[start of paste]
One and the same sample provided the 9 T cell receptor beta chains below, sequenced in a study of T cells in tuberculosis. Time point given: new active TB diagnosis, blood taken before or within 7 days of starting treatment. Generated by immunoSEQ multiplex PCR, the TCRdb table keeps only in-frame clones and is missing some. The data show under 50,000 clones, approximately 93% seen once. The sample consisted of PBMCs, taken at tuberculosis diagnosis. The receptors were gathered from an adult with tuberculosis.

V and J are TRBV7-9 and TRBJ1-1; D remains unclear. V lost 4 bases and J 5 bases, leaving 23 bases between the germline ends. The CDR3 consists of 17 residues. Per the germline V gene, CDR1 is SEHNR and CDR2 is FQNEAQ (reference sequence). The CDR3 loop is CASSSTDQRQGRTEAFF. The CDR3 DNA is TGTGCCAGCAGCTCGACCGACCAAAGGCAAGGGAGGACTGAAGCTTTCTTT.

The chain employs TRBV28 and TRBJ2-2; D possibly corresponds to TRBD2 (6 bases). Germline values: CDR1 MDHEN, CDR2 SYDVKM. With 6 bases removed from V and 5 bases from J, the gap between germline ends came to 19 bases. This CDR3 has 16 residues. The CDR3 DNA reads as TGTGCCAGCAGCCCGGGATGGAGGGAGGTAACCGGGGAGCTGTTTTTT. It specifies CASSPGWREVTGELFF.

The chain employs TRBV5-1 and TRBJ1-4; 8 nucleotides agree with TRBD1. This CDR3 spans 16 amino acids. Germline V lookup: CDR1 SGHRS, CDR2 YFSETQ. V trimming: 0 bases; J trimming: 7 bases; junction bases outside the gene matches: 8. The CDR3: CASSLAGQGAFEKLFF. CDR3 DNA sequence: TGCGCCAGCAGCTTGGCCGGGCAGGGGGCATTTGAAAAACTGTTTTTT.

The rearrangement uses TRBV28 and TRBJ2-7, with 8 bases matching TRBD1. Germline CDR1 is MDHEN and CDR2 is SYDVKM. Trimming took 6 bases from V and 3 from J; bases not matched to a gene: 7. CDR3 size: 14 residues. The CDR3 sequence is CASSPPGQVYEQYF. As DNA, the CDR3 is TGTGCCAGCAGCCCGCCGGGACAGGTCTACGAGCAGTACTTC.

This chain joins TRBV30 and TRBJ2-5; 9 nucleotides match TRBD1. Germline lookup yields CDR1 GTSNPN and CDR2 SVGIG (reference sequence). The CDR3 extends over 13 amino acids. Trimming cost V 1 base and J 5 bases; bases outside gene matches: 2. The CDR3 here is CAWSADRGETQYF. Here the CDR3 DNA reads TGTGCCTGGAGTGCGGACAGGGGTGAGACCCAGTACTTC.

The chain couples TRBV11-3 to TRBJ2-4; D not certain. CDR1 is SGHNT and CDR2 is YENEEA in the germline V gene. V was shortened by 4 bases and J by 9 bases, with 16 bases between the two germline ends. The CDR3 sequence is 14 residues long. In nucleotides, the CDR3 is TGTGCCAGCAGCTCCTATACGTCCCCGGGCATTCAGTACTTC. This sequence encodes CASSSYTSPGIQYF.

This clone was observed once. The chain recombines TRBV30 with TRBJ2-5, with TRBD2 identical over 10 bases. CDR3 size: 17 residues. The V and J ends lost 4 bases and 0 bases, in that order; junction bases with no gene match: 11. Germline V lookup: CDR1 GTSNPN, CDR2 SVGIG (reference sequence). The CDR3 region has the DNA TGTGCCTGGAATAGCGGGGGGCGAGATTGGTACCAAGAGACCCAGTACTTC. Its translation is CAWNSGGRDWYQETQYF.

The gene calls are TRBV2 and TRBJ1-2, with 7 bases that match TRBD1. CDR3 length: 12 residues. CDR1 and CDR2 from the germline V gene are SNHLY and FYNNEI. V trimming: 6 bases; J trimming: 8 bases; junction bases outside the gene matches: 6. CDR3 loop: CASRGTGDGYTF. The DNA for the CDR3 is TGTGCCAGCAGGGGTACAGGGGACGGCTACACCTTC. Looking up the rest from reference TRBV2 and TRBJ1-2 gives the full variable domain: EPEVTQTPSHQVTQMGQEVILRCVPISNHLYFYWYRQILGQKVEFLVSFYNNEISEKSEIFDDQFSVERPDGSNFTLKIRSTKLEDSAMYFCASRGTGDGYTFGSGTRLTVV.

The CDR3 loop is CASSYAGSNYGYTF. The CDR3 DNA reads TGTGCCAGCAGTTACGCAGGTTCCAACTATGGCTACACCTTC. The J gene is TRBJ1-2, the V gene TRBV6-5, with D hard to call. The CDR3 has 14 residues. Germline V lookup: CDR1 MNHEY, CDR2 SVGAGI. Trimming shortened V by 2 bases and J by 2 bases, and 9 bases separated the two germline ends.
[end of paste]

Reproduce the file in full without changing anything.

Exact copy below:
One and the same sample provided the 9 T cell receptor beta chains below, sequenced in a study of T cells in tuberculosis. Time point given: new active TB diagnosis, blood taken before or within 7 days of starting treatment. Generated by immunoSEQ multiplex PCR, the TCRdb table keeps only in-frame clones and is missing some. The data show under 50,000 clones, approximately 93% seen once. The sample consisted of PBMCs, taken at tuberculosis diagnosis. The receptors were gathered from an adult with tuberculosis.

V and J are TRBV7-9 and TRBJ1-1; D remains unclear. V lost 4 bases and J 5 bases, leaving 23 bases between the germline ends. The CDR3 consists of 17 residues. Per the germline V gene, CDR1 is SEHNR and CDR2 is FQNEAQ (reference sequence). The CDR3 loop is CASSSTDQRQGRTEAFF. The CDR3 DNA is TGTGCCAGCAGCTCGACCGACCAAAGGCAAGGGAGGACTGAAGCTTTCTTT.

The chain employs TRBV28 and TRBJ2-2; D possibly corresponds to TRBD2 (6 bases). Germline values: CDR1 MDHEN, CDR2 SYDVKM. With 6 bases removed from V and 5 bases from J, the gap between germline ends came to 19 bases. This CDR3 has 16 residues. The CDR3 DNA reads as TGTGCCAGCAGCCCGGGATGGAGGGAGGTAACCGGGGAGCTGTTTTTT. It specifies CASSPGWREVTGELFF.

The chain employs TRBV5-1 and TRBJ1-4; 8 nucleotides agree with TRBD1. This CDR3 spans 16 amino acids. Germline V lookup: CDR1 SGHRS, CDR2 YFSETQ. V trimming: 0 bases; J trimming: 7 bases; junction bases outside the gene matches: 8. The CDR3: CASSLAGQGAFEKLFF. CDR3 DNA sequence: TGCGCCAGCAGCTTGGCCGGGCAGGGGGCATTTGAAAAACTGTTTTTT.

The rearrangement uses TRBV28 and TRBJ2-7, with 8 bases matching TRBD1. Germline CDR1 is MDHEN and CDR2 is SYDVKM. Trimming took 6 bases from V and 3 from J; bases not matched to a gene: 7. CDR3 size: 14 residues. The CDR3 sequence is CASSPPGQVYEQYF. As DNA, the CDR3 is TGTGCCAGCAGCCCGCCGGGACAGGTCTACGAGCAGTACTTC.

This chain joins TRBV30 and TRBJ2-5; 9 nucleotides match TRBD1. Germline lookup yields CDR1 GTSNPN and CDR2 SVGIG (reference sequence). The CDR3 extends over 13 amino acids. Trimming cost V 1 base and J 5 bases; bases outside gene matches: 2. The CDR3 here is CAWSADRGETQYF. Here the CDR3 DNA reads TGTGCCTGGAGTGCGGACAGGGGTGAGACCCAGTACTTC.

The chain couples TRBV11-3 to TRBJ2-4; D not certain. CDR1 is SGHNT and CDR2 is YENEEA in the germline V gene. V was shortened by 4 bases and J by 9 bases, with 16 bases between the two germline ends. The CDR3 sequence is 14 residues long. In nucleotides, the CDR3 is TGTGCCAGCAGCTCCTATACGTCCCCGGGCATTCAGTACTTC. This sequence encodes CASSSYTSPGIQYF.

This clone was observed once. The chain recombines TRBV30 with TRBJ2-5, with TRBD2 identical over 10 bases. CDR3 size: 17 residues. The V and J ends lost 4 bases and 0 bases, in that order; junction bases with no gene match: 11. Germline V lookup: CDR1 GTSNPN, CDR2 SVGIG (reference sequence). The CDR3 region has the DNA TGTGCCTGGAATAGCGGGGGGCGAGATTGGTACCAAGAGACCCAGTACTTC. Its translation is CAWNSGGRDWYQETQYF.

The gene calls are TRBV2 and TRBJ1-2, with 7 bases that match TRBD1. CDR3 length: 12 residues. CDR1 and CDR2 from the germline V gene are SNHLY and FYNNEI. V trimming: 6 bases; J trimming: 8 bases; junction bases outside the gene matches: 6. CDR3 loop: CASRGTGDGYTF. The DNA for the CDR3 is TGTGCCAGCAGGGGTACAGGGGACGGCTACACCTTC. Looking up the rest from reference TRBV2 and TRBJ1-2 gives the full variable domain: EPEVTQTPSHQVTQMGQEVILRCVPISNHLYFYWYRQILGQKVEFLVSFYNNEISEKSEIFDDQFSVERPDGSNFTLKIRSTKLEDSAMYFCASRGTGDGYTFGSGTRLTVV.

The CDR3 loop is CASSYAGSNYGYTF. The CDR3 DNA reads TGTGCCAGCAGTTACGCAGGTTCCAACTATGGCTACACCTTC. The J gene is TRBJ1-2, the V gene TRBV6-5, with D hard to call. The CDR3 has 14 residues. Germline V lookup: CDR1 MNHEY, CDR2 SVGAGI. Trimming shortened V by 2 bases and J by 2 bases, and 9 bases separated the two germline ends.